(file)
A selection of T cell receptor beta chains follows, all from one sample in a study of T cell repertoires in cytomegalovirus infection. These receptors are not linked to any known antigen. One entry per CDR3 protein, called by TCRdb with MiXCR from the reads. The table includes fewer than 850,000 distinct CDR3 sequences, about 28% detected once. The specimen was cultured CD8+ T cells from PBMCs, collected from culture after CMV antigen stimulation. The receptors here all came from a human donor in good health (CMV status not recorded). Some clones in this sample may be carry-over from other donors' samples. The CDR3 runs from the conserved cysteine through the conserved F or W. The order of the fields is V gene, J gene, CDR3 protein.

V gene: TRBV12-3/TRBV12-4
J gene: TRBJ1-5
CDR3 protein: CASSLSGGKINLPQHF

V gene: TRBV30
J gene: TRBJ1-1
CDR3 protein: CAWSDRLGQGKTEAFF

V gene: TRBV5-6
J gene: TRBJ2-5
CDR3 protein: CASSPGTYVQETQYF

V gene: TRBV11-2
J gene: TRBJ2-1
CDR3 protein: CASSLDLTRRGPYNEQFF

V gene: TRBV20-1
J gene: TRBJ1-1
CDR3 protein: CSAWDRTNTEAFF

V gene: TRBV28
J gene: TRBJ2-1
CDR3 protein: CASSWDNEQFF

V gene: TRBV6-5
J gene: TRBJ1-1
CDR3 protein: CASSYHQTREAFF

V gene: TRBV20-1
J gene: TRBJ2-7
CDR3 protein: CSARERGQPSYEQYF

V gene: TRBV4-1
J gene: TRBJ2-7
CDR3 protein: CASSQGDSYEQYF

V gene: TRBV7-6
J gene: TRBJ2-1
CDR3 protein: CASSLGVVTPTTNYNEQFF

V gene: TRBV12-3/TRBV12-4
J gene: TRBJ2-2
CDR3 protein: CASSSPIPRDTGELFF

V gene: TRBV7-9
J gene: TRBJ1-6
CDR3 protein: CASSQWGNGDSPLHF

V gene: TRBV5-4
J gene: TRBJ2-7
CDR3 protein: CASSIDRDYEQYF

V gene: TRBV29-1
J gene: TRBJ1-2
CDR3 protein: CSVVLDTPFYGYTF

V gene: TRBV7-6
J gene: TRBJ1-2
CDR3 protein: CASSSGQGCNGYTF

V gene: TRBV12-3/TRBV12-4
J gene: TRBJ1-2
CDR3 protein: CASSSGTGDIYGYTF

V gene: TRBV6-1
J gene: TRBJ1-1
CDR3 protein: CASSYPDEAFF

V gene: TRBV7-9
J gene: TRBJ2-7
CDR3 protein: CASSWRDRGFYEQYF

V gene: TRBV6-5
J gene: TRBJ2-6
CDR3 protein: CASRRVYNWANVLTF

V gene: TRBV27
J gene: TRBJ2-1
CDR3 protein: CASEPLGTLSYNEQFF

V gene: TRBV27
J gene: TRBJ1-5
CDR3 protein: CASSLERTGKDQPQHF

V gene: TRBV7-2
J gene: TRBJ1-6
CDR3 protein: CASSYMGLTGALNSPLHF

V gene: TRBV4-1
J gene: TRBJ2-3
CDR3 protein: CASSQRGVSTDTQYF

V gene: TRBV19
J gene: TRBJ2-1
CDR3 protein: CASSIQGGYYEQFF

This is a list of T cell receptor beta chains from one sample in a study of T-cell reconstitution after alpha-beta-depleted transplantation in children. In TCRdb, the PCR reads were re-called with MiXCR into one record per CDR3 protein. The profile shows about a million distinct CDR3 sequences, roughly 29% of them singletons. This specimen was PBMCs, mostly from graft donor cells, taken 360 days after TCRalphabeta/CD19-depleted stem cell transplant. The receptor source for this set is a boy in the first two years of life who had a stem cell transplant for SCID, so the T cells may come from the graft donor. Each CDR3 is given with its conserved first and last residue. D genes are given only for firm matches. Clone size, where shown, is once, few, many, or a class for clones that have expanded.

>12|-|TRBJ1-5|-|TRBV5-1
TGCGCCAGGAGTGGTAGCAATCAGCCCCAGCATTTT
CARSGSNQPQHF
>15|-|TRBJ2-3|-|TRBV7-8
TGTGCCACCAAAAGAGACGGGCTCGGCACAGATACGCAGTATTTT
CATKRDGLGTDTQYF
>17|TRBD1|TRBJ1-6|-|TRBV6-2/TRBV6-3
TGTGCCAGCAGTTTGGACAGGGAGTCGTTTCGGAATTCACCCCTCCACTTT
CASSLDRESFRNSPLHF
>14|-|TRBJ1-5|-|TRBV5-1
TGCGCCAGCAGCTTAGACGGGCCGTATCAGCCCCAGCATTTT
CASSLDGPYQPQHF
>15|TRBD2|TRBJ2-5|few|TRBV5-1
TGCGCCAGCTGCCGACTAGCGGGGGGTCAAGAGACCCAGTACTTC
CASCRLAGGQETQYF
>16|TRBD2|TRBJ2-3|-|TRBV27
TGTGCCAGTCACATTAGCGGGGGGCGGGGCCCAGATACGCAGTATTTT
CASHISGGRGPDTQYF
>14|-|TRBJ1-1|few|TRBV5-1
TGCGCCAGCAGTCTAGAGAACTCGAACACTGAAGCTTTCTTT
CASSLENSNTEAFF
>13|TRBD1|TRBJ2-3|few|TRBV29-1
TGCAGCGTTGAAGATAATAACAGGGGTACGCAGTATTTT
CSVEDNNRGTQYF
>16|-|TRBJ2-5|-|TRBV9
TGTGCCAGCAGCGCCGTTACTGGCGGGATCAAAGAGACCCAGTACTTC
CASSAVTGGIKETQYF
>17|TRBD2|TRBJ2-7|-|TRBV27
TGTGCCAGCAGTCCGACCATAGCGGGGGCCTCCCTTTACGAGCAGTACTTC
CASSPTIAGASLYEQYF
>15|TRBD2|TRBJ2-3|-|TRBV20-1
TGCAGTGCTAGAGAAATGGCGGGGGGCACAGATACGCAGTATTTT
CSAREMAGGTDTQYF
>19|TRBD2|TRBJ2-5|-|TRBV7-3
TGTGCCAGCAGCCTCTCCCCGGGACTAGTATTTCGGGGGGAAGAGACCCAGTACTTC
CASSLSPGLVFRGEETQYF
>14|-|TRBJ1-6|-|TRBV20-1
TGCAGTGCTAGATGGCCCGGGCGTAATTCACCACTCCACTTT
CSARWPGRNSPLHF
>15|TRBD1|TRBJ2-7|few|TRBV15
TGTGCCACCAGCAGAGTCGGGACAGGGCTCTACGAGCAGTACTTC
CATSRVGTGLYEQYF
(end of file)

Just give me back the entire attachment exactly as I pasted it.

A selection of T cell receptor beta chains follows, all from one sample in a study of T cell repertoires in cytomegalovirus infection. These receptors are not linked to any known antigen. One entry per CDR3 protein, called by TCRdb with MiXCR from the reads. The table includes fewer than 850,000 distinct CDR3 sequences, about 28% detected once. The specimen was cultured CD8+ T cells from PBMCs, collected from culture after CMV antigen stimulation. The receptors here all came from a human donor in good health (CMV status not recorded). Some clones in this sample may be carry-over from other donors' samples. The CDR3 runs from the conserved cysteine through the conserved F or W. The order of the fields is V gene, J gene, CDR3 protein.

V gene: TRBV12-3/TRBV12-4
J gene: TRBJ1-5
CDR3 protein: CASSLSGGKINLPQHF

V gene: TRBV30
J gene: TRBJ1-1
CDR3 protein: CAWSDRLGQGKTEAFF

V gene: TRBV5-6
J gene: TRBJ2-5
CDR3 protein: CASSPGTYVQETQYF

V gene: TRBV11-2
J gene: TRBJ2-1
CDR3 protein: CASSLDLTRRGPYNEQFF

V gene: TRBV20-1
J gene: TRBJ1-1
CDR3 protein: CSAWDRTNTEAFF

V gene: TRBV28
J gene: TRBJ2-1
CDR3 protein: CASSWDNEQFF

V gene: TRBV6-5
J gene: TRBJ1-1
CDR3 protein: CASSYHQTREAFF

V gene: TRBV20-1
J gene: TRBJ2-7
CDR3 protein: CSARERGQPSYEQYF

V gene: TRBV4-1
J gene: TRBJ2-7
CDR3 protein: CASSQGDSYEQYF

V gene: TRBV7-6
J gene: TRBJ2-1
CDR3 protein: CASSLGVVTPTTNYNEQFF

V gene: TRBV12-3/TRBV12-4
J gene: TRBJ2-2
CDR3 protein: CASSSPIPRDTGELFF

V gene: TRBV7-9
J gene: TRBJ1-6
CDR3 protein: CASSQWGNGDSPLHF

V gene: TRBV5-4
J gene: TRBJ2-7
CDR3 protein: CASSIDRDYEQYF

V gene: TRBV29-1
J gene: TRBJ1-2
CDR3 protein: CSVVLDTPFYGYTF

V gene: TRBV7-6
J gene: TRBJ1-2
CDR3 protein: CASSSGQGCNGYTF

V gene: TRBV12-3/TRBV12-4
J gene: TRBJ1-2
CDR3 protein: CASSSGTGDIYGYTF

V gene: TRBV6-1
J gene: TRBJ1-1
CDR3 protein: CASSYPDEAFF

V gene: TRBV7-9
J gene: TRBJ2-7
CDR3 protein: CASSWRDRGFYEQYF

V gene: TRBV6-5
J gene: TRBJ2-6
CDR3 protein: CASRRVYNWANVLTF

V gene: TRBV27
J gene: TRBJ2-1
CDR3 protein: CASEPLGTLSYNEQFF

V gene: TRBV27
J gene: TRBJ1-5
CDR3 protein: CASSLERTGKDQPQHF

V gene: TRBV7-2
J gene: TRBJ1-6
CDR3 protein: CASSYMGLTGALNSPLHF

V gene: TRBV4-1
J gene: TRBJ2-3
CDR3 protein: CASSQRGVSTDTQYF

V gene: TRBV19
J gene: TRBJ2-1
CDR3 protein: CASSIQGGYYEQFF

This is a list of T cell receptor beta chains from one sample in a study of T-cell reconstitution after alpha-beta-depleted transplantation in children. In TCRdb, the PCR reads were re-called with MiXCR into one record per CDR3 protein. The profile shows about a million distinct CDR3 sequences, roughly 29% of them singletons. This specimen was PBMCs, mostly from graft donor cells, taken 360 days after TCRalphabeta/CD19-depleted stem cell transplant. The receptor source for this set is a boy in the first two years of life who had a stem cell transplant for SCID, so the T cells may come from the graft donor. Each CDR3 is given with its conserved first and last residue. D genes are given only for firm matches. Clone size, where shown, is once, few, many, or a class for clones that have expanded.

>12|-|TRBJ1-5|-|TRBV5-1
TGCGCCAGGAGTGGTAGCAATCAGCCCCAGCATTTT
CARSGSNQPQHF
>15|-|TRBJ2-3|-|TRBV7-8
TGTGCCACCAAAAGAGACGGGCTCGGCACAGATACGCAGTATTTT
CATKRDGLGTDTQYF
>17|TRBD1|TRBJ1-6|-|TRBV6-2/TRBV6-3
TGTGCCAGCAGTTTGGACAGGGAGTCGTTTCGGAATTCACCCCTCCACTTT
CASSLDRESFRNSPLHF
>14|-|TRBJ1-5|-|TRBV5-1
TGCGCCAGCAGCTTAGACGGGCCGTATCAGCCCCAGCATTTT
CASSLDGPYQPQHF
>15|TRBD2|TRBJ2-5|few|TRBV5-1
TGCGCCAGCTGCCGACTAGCGGGGGGTCAAGAGACCCAGTACTTC
CASCRLAGGQETQYF
>16|TRBD2|TRBJ2-3|-|TRBV27
TGTGCCAGTCACATTAGCGGGGGGCGGGGCCCAGATACGCAGTATTTT
CASHISGGRGPDTQYF
>14|-|TRBJ1-1|few|TRBV5-1
TGCGCCAGCAGTCTAGAGAACTCGAACACTGAAGCTTTCTTT
CASSLENSNTEAFF
>13|TRBD1|TRBJ2-3|few|TRBV29-1
TGCAGCGTTGAAGATAATAACAGGGGTACGCAGTATTTT
CSVEDNNRGTQYF
>16|-|TRBJ2-5|-|TRBV9
TGTGCCAGCAGCGCCGTTACTGGCGGGATCAAAGAGACCCAGTACTTC
CASSAVTGGIKETQYF
>17|TRBD2|TRBJ2-7|-|TRBV27
TGTGCCAGCAGTCCGACCATAGCGGGGGCCTCCCTTTACGAGCAGTACTTC
CASSPTIAGASLYEQYF
>15|TRBD2|TRBJ2-3|-|TRBV20-1
TGCAGTGCTAGAGAAATGGCGGGGGGCACAGATACGCAGTATTTT
CSAREMAGGTDTQYF
>19|TRBD2|TRBJ2-5|-|TRBV7-3
TGTGCCAGCAGCCTCTCCCCGGGACTAGTATTTCGGGGGGAAGAGACCCAGTACTTC
CASSLSPGLVFRGEETQYF
>14|-|TRBJ1-6|-|TRBV20-1
TGCAGTGCTAGATGGCCCGGGCGTAATTCACCACTCCACTTT
CSARWPGRNSPLHF
>15|TRBD1|TRBJ2-7|few|TRBV15
TGTGCCACCAGCAGAGTCGGGACAGGGCTCTACGAGCAGTACTTC
CATSRVGTGLYEQYF